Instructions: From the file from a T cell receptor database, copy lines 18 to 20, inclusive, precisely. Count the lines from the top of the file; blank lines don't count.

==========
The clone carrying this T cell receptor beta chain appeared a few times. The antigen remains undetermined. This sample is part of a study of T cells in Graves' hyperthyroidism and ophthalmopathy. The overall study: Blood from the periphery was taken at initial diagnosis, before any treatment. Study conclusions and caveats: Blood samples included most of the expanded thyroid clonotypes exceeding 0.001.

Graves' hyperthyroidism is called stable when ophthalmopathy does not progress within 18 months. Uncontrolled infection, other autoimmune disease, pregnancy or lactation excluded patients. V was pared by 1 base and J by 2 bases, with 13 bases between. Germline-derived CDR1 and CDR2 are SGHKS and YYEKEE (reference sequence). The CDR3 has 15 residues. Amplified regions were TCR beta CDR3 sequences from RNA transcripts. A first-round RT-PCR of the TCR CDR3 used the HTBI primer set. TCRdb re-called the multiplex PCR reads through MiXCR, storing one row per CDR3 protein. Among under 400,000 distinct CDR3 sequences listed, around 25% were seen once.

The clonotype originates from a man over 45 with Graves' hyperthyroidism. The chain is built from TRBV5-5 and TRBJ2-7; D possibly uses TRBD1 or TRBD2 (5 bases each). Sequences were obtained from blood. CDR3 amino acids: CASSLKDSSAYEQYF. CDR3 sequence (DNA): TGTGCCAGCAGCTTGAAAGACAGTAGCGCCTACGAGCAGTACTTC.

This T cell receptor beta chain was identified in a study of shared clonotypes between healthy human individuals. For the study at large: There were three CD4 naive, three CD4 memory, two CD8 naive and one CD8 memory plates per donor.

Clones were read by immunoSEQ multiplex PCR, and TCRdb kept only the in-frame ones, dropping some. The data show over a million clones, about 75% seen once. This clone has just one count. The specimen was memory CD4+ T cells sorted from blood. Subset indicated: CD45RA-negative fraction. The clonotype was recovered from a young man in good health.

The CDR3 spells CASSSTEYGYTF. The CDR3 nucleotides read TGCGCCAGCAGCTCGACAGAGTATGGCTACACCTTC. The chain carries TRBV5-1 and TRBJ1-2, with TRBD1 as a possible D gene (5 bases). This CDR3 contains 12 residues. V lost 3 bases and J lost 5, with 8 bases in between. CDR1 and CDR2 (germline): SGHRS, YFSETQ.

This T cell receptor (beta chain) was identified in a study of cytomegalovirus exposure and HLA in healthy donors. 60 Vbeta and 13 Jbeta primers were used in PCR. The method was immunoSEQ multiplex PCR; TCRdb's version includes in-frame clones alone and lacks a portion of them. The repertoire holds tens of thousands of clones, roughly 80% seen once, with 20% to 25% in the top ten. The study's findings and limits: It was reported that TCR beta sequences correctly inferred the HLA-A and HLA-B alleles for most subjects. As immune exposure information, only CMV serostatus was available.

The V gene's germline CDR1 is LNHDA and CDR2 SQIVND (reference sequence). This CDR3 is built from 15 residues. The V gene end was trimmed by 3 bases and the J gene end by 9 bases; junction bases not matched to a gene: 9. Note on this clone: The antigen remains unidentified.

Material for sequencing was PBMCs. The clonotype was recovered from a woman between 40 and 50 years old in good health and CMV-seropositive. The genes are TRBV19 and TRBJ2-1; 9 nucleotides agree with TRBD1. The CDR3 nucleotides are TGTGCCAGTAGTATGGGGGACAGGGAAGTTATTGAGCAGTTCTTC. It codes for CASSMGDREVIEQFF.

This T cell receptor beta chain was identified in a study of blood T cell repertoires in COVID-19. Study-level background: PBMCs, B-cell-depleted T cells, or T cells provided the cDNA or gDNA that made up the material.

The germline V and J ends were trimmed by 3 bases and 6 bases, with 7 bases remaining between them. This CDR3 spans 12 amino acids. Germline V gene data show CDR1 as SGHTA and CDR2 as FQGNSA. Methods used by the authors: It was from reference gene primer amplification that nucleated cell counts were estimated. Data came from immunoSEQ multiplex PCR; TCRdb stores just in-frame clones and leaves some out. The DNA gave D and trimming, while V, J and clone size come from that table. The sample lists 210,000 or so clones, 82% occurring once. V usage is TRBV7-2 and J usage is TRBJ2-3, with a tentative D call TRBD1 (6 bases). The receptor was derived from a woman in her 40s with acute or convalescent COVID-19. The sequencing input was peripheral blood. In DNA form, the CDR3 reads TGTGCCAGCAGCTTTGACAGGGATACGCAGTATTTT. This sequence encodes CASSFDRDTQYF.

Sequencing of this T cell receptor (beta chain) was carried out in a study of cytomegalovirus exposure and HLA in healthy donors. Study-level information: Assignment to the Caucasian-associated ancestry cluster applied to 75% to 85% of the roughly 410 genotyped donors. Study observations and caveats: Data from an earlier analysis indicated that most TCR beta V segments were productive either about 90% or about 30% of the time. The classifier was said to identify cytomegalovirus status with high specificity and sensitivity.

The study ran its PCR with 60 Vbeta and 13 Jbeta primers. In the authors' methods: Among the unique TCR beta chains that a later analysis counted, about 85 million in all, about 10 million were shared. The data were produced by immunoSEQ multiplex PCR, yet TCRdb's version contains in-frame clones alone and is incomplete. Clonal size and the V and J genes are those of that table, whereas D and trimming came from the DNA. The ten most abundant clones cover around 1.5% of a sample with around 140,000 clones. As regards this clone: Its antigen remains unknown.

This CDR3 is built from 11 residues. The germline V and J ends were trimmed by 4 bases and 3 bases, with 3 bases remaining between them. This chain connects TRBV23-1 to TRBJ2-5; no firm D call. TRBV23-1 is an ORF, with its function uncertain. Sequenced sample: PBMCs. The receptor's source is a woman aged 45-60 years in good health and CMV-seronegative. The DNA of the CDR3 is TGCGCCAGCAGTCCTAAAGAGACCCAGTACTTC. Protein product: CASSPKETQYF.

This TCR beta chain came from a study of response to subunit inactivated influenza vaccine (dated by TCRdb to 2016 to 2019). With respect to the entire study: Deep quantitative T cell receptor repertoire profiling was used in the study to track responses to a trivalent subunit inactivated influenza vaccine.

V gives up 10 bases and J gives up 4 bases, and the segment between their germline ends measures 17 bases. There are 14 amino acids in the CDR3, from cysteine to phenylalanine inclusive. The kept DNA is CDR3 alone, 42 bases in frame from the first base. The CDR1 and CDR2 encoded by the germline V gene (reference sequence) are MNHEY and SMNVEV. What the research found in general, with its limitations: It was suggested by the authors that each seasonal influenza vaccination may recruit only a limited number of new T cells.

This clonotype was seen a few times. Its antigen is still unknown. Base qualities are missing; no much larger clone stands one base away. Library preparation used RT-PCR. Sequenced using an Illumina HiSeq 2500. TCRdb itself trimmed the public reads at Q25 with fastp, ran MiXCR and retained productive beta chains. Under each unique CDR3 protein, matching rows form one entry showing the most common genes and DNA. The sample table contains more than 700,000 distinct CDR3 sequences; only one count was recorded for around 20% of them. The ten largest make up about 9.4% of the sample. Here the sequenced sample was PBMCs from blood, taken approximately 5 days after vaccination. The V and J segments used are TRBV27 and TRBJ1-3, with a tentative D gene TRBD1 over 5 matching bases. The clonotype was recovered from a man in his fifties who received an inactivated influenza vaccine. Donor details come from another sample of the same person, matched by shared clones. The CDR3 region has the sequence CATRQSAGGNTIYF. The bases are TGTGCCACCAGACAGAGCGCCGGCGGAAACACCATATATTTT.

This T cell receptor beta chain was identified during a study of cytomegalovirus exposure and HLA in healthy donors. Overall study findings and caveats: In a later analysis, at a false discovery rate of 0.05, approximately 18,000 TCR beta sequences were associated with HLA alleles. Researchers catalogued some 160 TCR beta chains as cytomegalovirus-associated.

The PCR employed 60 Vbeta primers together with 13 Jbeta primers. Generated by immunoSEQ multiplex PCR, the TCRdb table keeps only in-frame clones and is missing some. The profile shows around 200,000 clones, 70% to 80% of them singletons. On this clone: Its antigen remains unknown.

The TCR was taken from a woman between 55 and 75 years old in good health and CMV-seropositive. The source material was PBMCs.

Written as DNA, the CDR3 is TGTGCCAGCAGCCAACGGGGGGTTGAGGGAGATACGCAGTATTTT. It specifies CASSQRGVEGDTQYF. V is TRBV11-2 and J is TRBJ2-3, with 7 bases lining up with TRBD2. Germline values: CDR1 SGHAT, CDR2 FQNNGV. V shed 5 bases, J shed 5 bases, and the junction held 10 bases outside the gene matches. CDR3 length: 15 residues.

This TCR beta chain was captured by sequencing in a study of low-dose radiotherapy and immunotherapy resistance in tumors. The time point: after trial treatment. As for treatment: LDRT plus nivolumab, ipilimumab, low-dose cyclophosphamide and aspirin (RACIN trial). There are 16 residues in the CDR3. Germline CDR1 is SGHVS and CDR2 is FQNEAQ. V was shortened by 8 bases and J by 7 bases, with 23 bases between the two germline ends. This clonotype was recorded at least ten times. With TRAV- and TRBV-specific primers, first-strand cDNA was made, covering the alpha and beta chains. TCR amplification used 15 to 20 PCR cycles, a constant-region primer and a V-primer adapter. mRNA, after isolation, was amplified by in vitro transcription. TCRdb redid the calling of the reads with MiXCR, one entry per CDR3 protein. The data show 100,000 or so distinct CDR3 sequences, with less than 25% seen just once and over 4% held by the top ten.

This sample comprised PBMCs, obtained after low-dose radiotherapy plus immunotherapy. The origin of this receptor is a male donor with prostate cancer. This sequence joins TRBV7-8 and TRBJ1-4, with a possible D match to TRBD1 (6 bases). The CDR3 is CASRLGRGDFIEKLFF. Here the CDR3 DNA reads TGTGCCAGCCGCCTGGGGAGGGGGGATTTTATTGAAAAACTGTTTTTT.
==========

This T cell receptor beta chain was identified during a study of cytomegalovirus exposure and HLA in healthy donors. Overall study findings and caveats: In a later analysis, at a false discovery rate of 0.05, approximately 18,000 TCR beta sequences were associated with HLA alleles. Researchers catalogued some 160 TCR beta chains as cytomegalovirus-associated.

The PCR employed 60 Vbeta primers together with 13 Jbeta primers. Generated by immunoSEQ multiplex PCR, the TCRdb table keeps only in-frame clones and is missing some. The profile shows around 200,000 clones, 70% to 80% of them singletons. On this clone: Its antigen remains unknown.

The TCR was taken from a woman between 55 and 75 years old in good health and CMV-seropositive. The source material was PBMCs.